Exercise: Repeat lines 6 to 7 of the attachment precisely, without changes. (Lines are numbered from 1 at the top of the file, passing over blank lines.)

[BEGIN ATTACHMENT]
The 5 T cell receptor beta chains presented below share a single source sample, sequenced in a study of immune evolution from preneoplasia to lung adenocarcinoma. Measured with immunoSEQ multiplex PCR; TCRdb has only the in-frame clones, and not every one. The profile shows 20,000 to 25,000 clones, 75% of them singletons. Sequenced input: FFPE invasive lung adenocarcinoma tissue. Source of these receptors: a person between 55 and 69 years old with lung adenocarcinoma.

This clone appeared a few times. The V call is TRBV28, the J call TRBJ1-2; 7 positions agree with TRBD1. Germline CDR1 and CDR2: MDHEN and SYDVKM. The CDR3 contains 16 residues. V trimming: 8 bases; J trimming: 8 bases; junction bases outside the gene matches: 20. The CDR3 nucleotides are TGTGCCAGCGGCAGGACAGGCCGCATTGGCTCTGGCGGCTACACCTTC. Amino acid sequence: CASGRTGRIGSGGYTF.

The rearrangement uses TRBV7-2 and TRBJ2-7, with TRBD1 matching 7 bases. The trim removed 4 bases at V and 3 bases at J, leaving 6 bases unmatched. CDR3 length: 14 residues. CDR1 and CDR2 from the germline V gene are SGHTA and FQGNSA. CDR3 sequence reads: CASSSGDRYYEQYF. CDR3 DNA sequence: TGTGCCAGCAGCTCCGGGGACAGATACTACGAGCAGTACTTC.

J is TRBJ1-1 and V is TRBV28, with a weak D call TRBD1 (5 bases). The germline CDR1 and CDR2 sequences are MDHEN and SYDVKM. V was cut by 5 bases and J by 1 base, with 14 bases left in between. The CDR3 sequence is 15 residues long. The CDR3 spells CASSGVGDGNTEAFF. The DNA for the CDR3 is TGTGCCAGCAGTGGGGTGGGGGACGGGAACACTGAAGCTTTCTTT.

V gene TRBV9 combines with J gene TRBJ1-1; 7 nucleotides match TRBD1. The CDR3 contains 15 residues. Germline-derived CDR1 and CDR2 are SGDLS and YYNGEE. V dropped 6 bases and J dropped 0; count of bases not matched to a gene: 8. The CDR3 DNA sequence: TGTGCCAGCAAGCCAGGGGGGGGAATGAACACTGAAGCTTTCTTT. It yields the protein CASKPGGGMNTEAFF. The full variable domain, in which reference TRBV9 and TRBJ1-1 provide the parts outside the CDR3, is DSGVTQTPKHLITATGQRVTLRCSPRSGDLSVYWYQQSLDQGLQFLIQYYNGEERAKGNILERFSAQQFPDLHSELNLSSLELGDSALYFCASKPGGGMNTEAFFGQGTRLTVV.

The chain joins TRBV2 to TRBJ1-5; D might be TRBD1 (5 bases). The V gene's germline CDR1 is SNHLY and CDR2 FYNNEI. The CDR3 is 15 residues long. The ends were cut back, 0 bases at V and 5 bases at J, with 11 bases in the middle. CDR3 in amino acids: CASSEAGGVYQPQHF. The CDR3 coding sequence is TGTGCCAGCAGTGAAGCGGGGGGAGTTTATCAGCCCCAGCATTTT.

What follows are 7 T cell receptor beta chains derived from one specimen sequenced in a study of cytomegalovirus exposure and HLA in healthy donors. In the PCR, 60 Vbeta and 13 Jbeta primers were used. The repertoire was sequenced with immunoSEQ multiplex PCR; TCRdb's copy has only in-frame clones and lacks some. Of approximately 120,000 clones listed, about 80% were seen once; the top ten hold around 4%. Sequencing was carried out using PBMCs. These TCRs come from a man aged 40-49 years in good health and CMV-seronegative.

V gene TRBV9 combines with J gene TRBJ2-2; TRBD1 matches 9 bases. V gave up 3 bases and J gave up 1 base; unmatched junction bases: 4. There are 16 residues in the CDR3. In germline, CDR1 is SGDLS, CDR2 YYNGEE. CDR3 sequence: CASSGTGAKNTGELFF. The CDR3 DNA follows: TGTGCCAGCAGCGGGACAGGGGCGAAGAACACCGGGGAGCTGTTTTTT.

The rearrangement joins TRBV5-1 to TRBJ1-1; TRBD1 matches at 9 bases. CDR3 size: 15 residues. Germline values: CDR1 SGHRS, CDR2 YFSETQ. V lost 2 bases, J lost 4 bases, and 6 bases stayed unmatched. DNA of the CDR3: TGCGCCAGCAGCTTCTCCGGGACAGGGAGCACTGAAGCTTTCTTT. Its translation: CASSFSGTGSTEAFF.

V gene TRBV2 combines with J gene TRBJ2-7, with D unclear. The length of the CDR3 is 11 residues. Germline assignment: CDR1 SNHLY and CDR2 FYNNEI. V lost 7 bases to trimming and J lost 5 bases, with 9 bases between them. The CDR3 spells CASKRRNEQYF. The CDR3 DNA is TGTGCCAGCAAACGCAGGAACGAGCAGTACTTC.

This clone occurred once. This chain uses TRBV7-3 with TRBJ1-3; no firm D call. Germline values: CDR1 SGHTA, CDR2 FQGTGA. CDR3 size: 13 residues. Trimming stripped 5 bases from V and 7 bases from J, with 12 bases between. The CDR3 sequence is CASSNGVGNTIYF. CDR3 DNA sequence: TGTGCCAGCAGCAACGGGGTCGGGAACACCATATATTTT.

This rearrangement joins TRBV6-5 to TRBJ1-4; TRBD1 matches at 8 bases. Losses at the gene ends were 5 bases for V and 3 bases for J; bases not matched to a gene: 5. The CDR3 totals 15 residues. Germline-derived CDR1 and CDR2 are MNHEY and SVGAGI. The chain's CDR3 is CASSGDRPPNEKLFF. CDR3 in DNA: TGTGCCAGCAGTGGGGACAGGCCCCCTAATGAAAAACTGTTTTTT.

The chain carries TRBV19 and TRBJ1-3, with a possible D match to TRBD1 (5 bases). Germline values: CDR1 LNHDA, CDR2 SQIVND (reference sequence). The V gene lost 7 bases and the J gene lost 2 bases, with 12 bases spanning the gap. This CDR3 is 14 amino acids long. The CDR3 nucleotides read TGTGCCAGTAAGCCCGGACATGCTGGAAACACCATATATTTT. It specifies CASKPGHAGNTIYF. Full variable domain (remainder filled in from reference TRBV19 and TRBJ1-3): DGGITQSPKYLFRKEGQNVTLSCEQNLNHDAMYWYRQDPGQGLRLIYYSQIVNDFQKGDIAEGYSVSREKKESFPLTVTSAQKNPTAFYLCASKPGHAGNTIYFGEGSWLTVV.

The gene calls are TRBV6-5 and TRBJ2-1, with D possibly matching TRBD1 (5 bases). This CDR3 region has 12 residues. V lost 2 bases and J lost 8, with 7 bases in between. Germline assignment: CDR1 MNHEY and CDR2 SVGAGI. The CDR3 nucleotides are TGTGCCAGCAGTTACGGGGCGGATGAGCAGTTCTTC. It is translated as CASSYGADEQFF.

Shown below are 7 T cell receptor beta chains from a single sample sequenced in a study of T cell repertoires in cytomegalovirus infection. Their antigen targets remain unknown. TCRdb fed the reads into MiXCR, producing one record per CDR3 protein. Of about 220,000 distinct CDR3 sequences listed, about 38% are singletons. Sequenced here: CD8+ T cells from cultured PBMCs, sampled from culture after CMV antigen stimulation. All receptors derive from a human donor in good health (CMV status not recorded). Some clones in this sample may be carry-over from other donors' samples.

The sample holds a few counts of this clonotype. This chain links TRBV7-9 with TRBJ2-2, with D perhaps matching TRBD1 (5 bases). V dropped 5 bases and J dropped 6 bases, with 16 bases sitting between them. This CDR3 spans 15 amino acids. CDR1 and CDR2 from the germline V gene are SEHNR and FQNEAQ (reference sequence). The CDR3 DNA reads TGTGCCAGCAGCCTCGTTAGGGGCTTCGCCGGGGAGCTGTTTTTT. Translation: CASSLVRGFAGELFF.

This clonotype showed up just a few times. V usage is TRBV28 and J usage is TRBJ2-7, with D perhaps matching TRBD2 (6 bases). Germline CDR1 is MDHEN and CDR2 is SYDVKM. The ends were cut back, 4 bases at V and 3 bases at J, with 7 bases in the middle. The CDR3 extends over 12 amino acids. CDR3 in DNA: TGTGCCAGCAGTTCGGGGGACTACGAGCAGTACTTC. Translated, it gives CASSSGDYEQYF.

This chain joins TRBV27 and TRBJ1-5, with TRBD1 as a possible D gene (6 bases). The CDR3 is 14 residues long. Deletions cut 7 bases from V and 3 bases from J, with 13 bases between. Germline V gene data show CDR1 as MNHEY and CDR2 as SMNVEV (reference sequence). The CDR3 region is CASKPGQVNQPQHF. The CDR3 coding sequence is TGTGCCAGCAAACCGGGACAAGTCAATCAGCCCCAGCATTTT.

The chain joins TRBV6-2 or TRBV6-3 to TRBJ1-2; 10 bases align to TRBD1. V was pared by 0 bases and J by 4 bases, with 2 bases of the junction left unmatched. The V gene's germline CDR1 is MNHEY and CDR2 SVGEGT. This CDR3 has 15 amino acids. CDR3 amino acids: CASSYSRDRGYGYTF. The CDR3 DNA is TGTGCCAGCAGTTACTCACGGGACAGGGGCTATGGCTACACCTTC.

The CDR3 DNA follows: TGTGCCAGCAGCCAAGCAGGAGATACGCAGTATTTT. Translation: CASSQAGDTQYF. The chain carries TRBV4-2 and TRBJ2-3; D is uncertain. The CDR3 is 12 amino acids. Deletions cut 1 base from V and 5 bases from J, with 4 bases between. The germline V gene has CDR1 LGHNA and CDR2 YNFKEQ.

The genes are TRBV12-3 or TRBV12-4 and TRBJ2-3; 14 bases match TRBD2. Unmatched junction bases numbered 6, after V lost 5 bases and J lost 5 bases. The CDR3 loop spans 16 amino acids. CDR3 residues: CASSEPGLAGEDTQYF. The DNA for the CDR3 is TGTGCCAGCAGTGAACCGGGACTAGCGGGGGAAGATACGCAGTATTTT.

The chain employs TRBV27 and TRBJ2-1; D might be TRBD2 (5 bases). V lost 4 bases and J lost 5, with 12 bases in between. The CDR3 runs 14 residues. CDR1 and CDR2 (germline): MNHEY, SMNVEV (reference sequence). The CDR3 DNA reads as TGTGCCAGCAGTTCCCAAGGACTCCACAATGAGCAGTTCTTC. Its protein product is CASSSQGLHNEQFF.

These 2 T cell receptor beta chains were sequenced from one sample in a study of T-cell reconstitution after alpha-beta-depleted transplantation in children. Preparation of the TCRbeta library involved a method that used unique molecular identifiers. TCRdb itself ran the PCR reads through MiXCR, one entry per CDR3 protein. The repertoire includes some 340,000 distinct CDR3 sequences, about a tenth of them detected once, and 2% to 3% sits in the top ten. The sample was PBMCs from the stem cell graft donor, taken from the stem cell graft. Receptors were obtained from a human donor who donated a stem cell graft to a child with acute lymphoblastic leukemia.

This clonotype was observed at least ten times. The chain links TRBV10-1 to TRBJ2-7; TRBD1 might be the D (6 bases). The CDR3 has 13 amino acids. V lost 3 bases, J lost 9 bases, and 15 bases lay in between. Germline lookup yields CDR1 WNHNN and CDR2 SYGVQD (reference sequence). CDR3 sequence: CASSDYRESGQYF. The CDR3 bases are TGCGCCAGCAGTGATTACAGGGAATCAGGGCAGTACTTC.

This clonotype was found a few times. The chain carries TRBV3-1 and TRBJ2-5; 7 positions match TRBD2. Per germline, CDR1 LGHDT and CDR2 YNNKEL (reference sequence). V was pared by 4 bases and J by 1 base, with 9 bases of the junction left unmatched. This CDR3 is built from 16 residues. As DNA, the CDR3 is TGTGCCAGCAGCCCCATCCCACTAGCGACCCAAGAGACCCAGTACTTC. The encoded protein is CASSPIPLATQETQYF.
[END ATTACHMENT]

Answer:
The chain joins TRBV2 to TRBJ1-5; D might be TRBD1 (5 bases). The V gene's germline CDR1 is SNHLY and CDR2 FYNNEI. The CDR3 is 15 residues long. The ends were cut back, 0 bases at V and 5 bases at J, with 11 bases in the middle. CDR3 in amino acids: CASSEAGGVYQPQHF. The CDR3 coding sequence is TGTGCCAGCAGTGAAGCGGGGGGAGTTTATCAGCCCCAGCATTTT.

What follows are 7 T cell receptor beta chains derived from one specimen sequenced in a study of cytomegalovirus exposure and HLA in healthy donors. In the PCR, 60 Vbeta and 13 Jbeta primers were used. The repertoire was sequenced with immunoSEQ multiplex PCR; TCRdb's copy has only in-frame clones and lacks some. Of approximately 120,000 clones listed, about 80% were seen once; the top ten hold around 4%. Sequencing was carried out using PBMCs. These TCRs come from a man aged 40-49 years in good health and CMV-seronegative.